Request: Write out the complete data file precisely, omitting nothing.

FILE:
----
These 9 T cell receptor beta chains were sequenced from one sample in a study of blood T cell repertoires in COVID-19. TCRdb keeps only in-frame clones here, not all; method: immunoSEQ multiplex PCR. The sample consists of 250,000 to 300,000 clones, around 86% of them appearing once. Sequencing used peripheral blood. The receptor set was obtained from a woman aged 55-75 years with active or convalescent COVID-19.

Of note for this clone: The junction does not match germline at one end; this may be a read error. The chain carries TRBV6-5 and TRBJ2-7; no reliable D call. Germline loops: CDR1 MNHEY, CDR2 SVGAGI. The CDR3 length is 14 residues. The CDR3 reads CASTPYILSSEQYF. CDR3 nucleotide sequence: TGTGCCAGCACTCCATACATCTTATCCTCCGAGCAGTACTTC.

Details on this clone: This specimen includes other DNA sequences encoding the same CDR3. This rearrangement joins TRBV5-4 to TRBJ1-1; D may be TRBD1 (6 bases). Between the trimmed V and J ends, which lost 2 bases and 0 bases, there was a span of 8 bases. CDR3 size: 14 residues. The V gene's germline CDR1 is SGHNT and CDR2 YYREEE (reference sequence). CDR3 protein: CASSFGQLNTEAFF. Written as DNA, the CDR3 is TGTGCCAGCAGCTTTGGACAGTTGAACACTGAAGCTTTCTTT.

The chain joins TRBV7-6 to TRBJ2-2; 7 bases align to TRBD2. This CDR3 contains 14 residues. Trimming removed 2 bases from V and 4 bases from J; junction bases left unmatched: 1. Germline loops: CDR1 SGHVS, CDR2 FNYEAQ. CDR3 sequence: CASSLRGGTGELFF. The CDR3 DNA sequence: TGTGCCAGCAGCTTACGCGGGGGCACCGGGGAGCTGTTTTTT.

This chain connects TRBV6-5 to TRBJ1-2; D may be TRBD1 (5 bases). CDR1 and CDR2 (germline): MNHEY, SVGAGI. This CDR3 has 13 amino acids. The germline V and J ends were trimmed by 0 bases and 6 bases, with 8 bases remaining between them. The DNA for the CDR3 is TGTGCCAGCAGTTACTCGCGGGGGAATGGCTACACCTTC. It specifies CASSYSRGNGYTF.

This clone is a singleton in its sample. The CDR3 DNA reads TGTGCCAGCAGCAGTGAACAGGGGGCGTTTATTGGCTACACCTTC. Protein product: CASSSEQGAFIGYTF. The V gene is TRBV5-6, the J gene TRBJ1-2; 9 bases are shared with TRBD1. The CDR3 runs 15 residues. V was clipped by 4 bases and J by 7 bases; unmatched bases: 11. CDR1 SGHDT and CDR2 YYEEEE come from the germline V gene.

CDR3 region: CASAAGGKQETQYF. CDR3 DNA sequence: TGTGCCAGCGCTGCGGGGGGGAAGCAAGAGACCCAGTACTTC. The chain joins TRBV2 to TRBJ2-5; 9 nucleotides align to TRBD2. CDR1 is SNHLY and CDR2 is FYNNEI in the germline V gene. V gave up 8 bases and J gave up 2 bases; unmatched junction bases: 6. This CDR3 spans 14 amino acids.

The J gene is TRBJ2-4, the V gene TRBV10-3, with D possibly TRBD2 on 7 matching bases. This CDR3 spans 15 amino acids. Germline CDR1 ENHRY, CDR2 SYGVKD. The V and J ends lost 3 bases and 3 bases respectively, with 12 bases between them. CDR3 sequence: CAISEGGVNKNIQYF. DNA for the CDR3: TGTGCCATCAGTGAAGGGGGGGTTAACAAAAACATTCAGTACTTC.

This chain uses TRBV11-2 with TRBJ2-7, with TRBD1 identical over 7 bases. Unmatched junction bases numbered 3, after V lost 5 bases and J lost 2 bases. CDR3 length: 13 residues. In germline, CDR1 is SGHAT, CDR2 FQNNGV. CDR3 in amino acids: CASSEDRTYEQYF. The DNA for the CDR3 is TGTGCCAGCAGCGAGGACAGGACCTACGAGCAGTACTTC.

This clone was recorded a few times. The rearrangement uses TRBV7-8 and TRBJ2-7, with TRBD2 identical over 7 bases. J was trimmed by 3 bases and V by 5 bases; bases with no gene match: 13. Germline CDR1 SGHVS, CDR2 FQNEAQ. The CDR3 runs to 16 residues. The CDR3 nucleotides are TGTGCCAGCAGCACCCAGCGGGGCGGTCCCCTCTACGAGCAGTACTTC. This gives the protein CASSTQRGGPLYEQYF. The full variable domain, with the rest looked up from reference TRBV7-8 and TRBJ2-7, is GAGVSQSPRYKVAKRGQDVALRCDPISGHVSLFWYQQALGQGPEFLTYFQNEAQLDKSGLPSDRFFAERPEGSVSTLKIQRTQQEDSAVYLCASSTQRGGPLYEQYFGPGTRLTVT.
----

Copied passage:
These 9 T cell receptor beta chains were sequenced from one sample in a study of blood T cell repertoires in COVID-19. TCRdb keeps only in-frame clones here, not all; method: immunoSEQ multiplex PCR. The sample consists of 250,000 to 300,000 clones, around 86% of them appearing once. Sequencing used peripheral blood. The receptor set was obtained from a woman aged 55-75 years with active or convalescent COVID-19.

Of note for this clone: The junction does not match germline at one end; this may be a read error. The chain carries TRBV6-5 and TRBJ2-7; no reliable D call. Germline loops: CDR1 MNHEY, CDR2 SVGAGI. The CDR3 length is 14 residues. The CDR3 reads CASTPYILSSEQYF. CDR3 nucleotide sequence: TGTGCCAGCACTCCATACATCTTATCCTCCGAGCAGTACTTC.

Details on this clone: This specimen includes other DNA sequences encoding the same CDR3. This rearrangement joins TRBV5-4 to TRBJ1-1; D may be TRBD1 (6 bases). Between the trimmed V and J ends, which lost 2 bases and 0 bases, there was a span of 8 bases. CDR3 size: 14 residues. The V gene's germline CDR1 is SGHNT and CDR2 YYREEE (reference sequence). CDR3 protein: CASSFGQLNTEAFF. Written as DNA, the CDR3 is TGTGCCAGCAGCTTTGGACAGTTGAACACTGAAGCTTTCTTT.

The chain joins TRBV7-6 to TRBJ2-2; 7 bases align to TRBD2. This CDR3 contains 14 residues. Trimming removed 2 bases from V and 4 bases from J; junction bases left unmatched: 1. Germline loops: CDR1 SGHVS, CDR2 FNYEAQ. CDR3 sequence: CASSLRGGTGELFF. The CDR3 DNA sequence: TGTGCCAGCAGCTTACGCGGGGGCACCGGGGAGCTGTTTTTT.

This chain connects TRBV6-5 to TRBJ1-2; D may be TRBD1 (5 bases). CDR1 and CDR2 (germline): MNHEY, SVGAGI. This CDR3 has 13 amino acids. The germline V and J ends were trimmed by 0 bases and 6 bases, with 8 bases remaining between them. The DNA for the CDR3 is TGTGCCAGCAGTTACTCGCGGGGGAATGGCTACACCTTC. It specifies CASSYSRGNGYTF.

This clone is a singleton in its sample. The CDR3 DNA reads TGTGCCAGCAGCAGTGAACAGGGGGCGTTTATTGGCTACACCTTC. Protein product: CASSSEQGAFIGYTF. The V gene is TRBV5-6, the J gene TRBJ1-2; 9 bases are shared with TRBD1. The CDR3 runs 15 residues. V was clipped by 4 bases and J by 7 bases; unmatched bases: 11. CDR1 SGHDT and CDR2 YYEEEE come from the germline V gene.

CDR3 region: CASAAGGKQETQYF. CDR3 DNA sequence: TGTGCCAGCGCTGCGGGGGGGAAGCAAGAGACCCAGTACTTC. The chain joins TRBV2 to TRBJ2-5; 9 nucleotides align to TRBD2. CDR1 is SNHLY and CDR2 is FYNNEI in the germline V gene. V gave up 8 bases and J gave up 2 bases; unmatched junction bases: 6. This CDR3 spans 14 amino acids.

The J gene is TRBJ2-4, the V gene TRBV10-3, with D possibly TRBD2 on 7 matching bases. This CDR3 spans 15 amino acids. Germline CDR1 ENHRY, CDR2 SYGVKD. The V and J ends lost 3 bases and 3 bases respectively, with 12 bases between them. CDR3 sequence: CAISEGGVNKNIQYF. DNA for the CDR3: TGTGCCATCAGTGAAGGGGGGGTTAACAAAAACATTCAGTACTTC.

This chain uses TRBV11-2 with TRBJ2-7, with TRBD1 identical over 7 bases. Unmatched junction bases numbered 3, after V lost 5 bases and J lost 2 bases. CDR3 length: 13 residues. In germline, CDR1 is SGHAT, CDR2 FQNNGV. CDR3 in amino acids: CASSEDRTYEQYF. The DNA for the CDR3 is TGTGCCAGCAGCGAGGACAGGACCTACGAGCAGTACTTC.

This clone was recorded a few times. The rearrangement uses TRBV7-8 and TRBJ2-7, with TRBD2 identical over 7 bases. J was trimmed by 3 bases and V by 5 bases; bases with no gene match: 13. Germline CDR1 SGHVS, CDR2 FQNEAQ. The CDR3 runs to 16 residues. The CDR3 nucleotides are TGTGCCAGCAGCACCCAGCGGGGCGGTCCCCTCTACGAGCAGTACTTC. This gives the protein CASSTQRGGPLYEQYF. The full variable domain, with the rest looked up from reference TRBV7-8 and TRBJ2-7, is GAGVSQSPRYKVAKRGQDVALRCDPISGHVSLFWYQQALGQGPEFLTYFQNEAQLDKSGLPSDRFFAERPEGSVSTLKIQRTQQEDSAVYLCASSTQRGGPLYEQYFGPGTRLTVT.